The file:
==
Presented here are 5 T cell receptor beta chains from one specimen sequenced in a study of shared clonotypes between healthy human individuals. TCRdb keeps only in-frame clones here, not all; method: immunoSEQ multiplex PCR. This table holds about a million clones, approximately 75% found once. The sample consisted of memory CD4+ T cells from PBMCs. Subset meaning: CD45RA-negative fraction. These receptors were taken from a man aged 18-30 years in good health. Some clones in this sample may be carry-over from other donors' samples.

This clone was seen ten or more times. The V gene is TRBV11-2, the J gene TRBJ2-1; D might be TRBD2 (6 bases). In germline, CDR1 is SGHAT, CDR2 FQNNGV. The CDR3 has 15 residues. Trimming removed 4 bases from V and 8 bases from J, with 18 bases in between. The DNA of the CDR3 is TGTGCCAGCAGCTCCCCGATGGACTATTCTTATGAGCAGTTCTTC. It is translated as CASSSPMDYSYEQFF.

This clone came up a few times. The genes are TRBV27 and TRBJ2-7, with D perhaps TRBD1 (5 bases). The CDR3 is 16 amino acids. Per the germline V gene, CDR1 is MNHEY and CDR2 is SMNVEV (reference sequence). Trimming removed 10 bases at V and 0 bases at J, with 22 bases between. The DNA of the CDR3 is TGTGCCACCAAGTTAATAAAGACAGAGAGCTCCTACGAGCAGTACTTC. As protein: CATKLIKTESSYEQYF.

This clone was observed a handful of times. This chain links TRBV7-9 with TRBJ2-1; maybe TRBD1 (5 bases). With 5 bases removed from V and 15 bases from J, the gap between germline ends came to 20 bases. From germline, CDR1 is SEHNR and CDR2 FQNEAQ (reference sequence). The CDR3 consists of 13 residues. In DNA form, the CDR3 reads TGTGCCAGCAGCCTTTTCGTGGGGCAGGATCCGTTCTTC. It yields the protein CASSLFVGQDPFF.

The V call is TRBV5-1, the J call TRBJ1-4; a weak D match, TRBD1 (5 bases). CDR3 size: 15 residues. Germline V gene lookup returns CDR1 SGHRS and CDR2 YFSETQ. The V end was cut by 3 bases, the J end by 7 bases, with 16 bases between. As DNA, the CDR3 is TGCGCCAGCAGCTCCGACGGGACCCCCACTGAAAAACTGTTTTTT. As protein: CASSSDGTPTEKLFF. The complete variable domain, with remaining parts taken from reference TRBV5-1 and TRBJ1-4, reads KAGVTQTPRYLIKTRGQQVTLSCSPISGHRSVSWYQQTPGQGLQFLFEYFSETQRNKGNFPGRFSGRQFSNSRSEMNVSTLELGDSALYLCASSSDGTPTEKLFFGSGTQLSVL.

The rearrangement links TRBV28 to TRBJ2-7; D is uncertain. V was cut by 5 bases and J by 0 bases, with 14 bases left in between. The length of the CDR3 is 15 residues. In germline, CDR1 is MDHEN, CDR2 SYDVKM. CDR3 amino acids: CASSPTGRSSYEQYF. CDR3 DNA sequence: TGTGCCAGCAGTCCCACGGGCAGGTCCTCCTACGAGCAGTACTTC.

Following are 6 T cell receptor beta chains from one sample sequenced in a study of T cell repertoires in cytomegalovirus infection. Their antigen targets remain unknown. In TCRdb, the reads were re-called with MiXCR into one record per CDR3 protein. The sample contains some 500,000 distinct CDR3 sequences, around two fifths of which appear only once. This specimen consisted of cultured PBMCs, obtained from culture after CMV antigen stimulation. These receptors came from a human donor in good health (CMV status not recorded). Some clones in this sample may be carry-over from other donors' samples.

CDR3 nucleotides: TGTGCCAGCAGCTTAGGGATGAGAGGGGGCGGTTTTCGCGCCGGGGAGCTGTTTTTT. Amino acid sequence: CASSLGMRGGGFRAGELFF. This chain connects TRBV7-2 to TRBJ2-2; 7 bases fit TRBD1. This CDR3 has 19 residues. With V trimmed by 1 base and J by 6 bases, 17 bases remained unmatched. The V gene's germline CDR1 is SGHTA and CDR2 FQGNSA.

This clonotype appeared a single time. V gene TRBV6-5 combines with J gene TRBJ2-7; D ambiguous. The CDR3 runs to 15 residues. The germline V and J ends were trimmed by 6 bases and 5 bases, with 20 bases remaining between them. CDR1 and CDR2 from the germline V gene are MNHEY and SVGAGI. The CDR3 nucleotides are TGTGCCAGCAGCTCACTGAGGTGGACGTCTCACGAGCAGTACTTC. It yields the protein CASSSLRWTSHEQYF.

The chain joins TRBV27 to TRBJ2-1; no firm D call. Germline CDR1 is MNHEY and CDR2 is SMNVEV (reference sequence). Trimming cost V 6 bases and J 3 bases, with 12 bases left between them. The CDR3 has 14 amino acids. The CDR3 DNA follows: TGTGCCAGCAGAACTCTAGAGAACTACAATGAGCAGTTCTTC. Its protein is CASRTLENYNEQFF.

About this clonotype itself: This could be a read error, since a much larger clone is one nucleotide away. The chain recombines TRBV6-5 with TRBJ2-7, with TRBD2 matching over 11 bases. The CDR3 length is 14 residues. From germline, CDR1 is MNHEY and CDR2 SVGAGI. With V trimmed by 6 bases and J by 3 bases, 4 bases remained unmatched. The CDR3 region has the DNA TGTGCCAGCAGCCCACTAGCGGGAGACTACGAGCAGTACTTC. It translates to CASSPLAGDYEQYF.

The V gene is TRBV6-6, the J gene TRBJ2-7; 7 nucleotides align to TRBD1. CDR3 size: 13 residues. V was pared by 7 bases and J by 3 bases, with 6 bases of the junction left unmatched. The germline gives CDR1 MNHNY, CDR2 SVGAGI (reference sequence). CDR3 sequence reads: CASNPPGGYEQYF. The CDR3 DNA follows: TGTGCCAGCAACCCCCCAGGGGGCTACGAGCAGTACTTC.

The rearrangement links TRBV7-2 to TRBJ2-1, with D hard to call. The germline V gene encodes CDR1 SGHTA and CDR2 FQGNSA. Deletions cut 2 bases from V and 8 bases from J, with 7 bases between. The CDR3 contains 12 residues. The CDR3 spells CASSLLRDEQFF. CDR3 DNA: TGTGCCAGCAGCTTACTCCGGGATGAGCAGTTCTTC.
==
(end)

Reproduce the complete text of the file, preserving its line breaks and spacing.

Presented here are 5 T cell receptor beta chains from one specimen sequenced in a study of shared clonotypes between healthy human individuals. TCRdb keeps only in-frame clones here, not all; method: immunoSEQ multiplex PCR. This table holds about a million clones, approximately 75% found once. The sample consisted of memory CD4+ T cells from PBMCs. Subset meaning: CD45RA-negative fraction. These receptors were taken from a man aged 18-30 years in good health. Some clones in this sample may be carry-over from other donors' samples.

This clone was seen ten or more times. The V gene is TRBV11-2, the J gene TRBJ2-1; D might be TRBD2 (6 bases). In germline, CDR1 is SGHAT, CDR2 FQNNGV. The CDR3 has 15 residues. Trimming removed 4 bases from V and 8 bases from J, with 18 bases in between. The DNA of the CDR3 is TGTGCCAGCAGCTCCCCGATGGACTATTCTTATGAGCAGTTCTTC. It is translated as CASSSPMDYSYEQFF.

This clone came up a few times. The genes are TRBV27 and TRBJ2-7, with D perhaps TRBD1 (5 bases). The CDR3 is 16 amino acids. Per the germline V gene, CDR1 is MNHEY and CDR2 is SMNVEV (reference sequence). Trimming removed 10 bases at V and 0 bases at J, with 22 bases between. The DNA of the CDR3 is TGTGCCACCAAGTTAATAAAGACAGAGAGCTCCTACGAGCAGTACTTC. As protein: CATKLIKTESSYEQYF.

This clone was observed a handful of times. This chain links TRBV7-9 with TRBJ2-1; maybe TRBD1 (5 bases). With 5 bases removed from V and 15 bases from J, the gap between germline ends came to 20 bases. From germline, CDR1 is SEHNR and CDR2 FQNEAQ (reference sequence). The CDR3 consists of 13 residues. In DNA form, the CDR3 reads TGTGCCAGCAGCCTTTTCGTGGGGCAGGATCCGTTCTTC. It yields the protein CASSLFVGQDPFF.

The V call is TRBV5-1, the J call TRBJ1-4; a weak D match, TRBD1 (5 bases). CDR3 size: 15 residues. Germline V gene lookup returns CDR1 SGHRS and CDR2 YFSETQ. The V end was cut by 3 bases, the J end by 7 bases, with 16 bases between. As DNA, the CDR3 is TGCGCCAGCAGCTCCGACGGGACCCCCACTGAAAAACTGTTTTTT. As protein: CASSSDGTPTEKLFF. The complete variable domain, with remaining parts taken from reference TRBV5-1 and TRBJ1-4, reads KAGVTQTPRYLIKTRGQQVTLSCSPISGHRSVSWYQQTPGQGLQFLFEYFSETQRNKGNFPGRFSGRQFSNSRSEMNVSTLELGDSALYLCASSSDGTPTEKLFFGSGTQLSVL.

The rearrangement links TRBV28 to TRBJ2-7; D is uncertain. V was cut by 5 bases and J by 0 bases, with 14 bases left in between. The length of the CDR3 is 15 residues. In germline, CDR1 is MDHEN, CDR2 SYDVKM. CDR3 amino acids: CASSPTGRSSYEQYF. CDR3 DNA sequence: TGTGCCAGCAGTCCCACGGGCAGGTCCTCCTACGAGCAGTACTTC.

Following are 6 T cell receptor beta chains from one sample sequenced in a study of T cell repertoires in cytomegalovirus infection. Their antigen targets remain unknown. In TCRdb, the reads were re-called with MiXCR into one record per CDR3 protein. The sample contains some 500,000 distinct CDR3 sequences, around two fifths of which appear only once. This specimen consisted of cultured PBMCs, obtained from culture after CMV antigen stimulation. These receptors came from a human donor in good health (CMV status not recorded). Some clones in this sample may be carry-over from other donors' samples.

CDR3 nucleotides: TGTGCCAGCAGCTTAGGGATGAGAGGGGGCGGTTTTCGCGCCGGGGAGCTGTTTTTT. Amino acid sequence: CASSLGMRGGGFRAGELFF. This chain connects TRBV7-2 to TRBJ2-2; 7 bases fit TRBD1. This CDR3 has 19 residues. With V trimmed by 1 base and J by 6 bases, 17 bases remained unmatched. The V gene's germline CDR1 is SGHTA and CDR2 FQGNSA.

This clonotype appeared a single time. V gene TRBV6-5 combines with J gene TRBJ2-7; D ambiguous. The CDR3 runs to 15 residues. The germline V and J ends were trimmed by 6 bases and 5 bases, with 20 bases remaining between them. CDR1 and CDR2 from the germline V gene are MNHEY and SVGAGI. The CDR3 nucleotides are TGTGCCAGCAGCTCACTGAGGTGGACGTCTCACGAGCAGTACTTC. It yields the protein CASSSLRWTSHEQYF.

The chain joins TRBV27 to TRBJ2-1; no firm D call. Germline CDR1 is MNHEY and CDR2 is SMNVEV (reference sequence). Trimming cost V 6 bases and J 3 bases, with 12 bases left between them. The CDR3 has 14 amino acids. The CDR3 DNA follows: TGTGCCAGCAGAACTCTAGAGAACTACAATGAGCAGTTCTTC. Its protein is CASRTLENYNEQFF.

About this clonotype itself: This could be a read error, since a much larger clone is one nucleotide away. The chain recombines TRBV6-5 with TRBJ2-7, with TRBD2 matching over 11 bases. The CDR3 length is 14 residues. From germline, CDR1 is MNHEY and CDR2 SVGAGI. With V trimmed by 6 bases and J by 3 bases, 4 bases remained unmatched. The CDR3 region has the DNA TGTGCCAGCAGCCCACTAGCGGGAGACTACGAGCAGTACTTC. It translates to CASSPLAGDYEQYF.

The V gene is TRBV6-6, the J gene TRBJ2-7; 7 nucleotides align to TRBD1. CDR3 size: 13 residues. V was pared by 7 bases and J by 3 bases, with 6 bases of the junction left unmatched. The germline gives CDR1 MNHNY, CDR2 SVGAGI (reference sequence). CDR3 sequence reads: CASNPPGGYEQYF. The CDR3 DNA follows: TGTGCCAGCAACCCCCCAGGGGGCTACGAGCAGTACTTC.

The rearrangement links TRBV7-2 to TRBJ2-1, with D hard to call. The germline V gene encodes CDR1 SGHTA and CDR2 FQGNSA. Deletions cut 2 bases from V and 8 bases from J, with 7 bases between. The CDR3 contains 12 residues. The CDR3 spells CASSLLRDEQFF. CDR3 DNA: TGTGCCAGCAGCTTACTCCGGGATGAGCAGTTCTTC.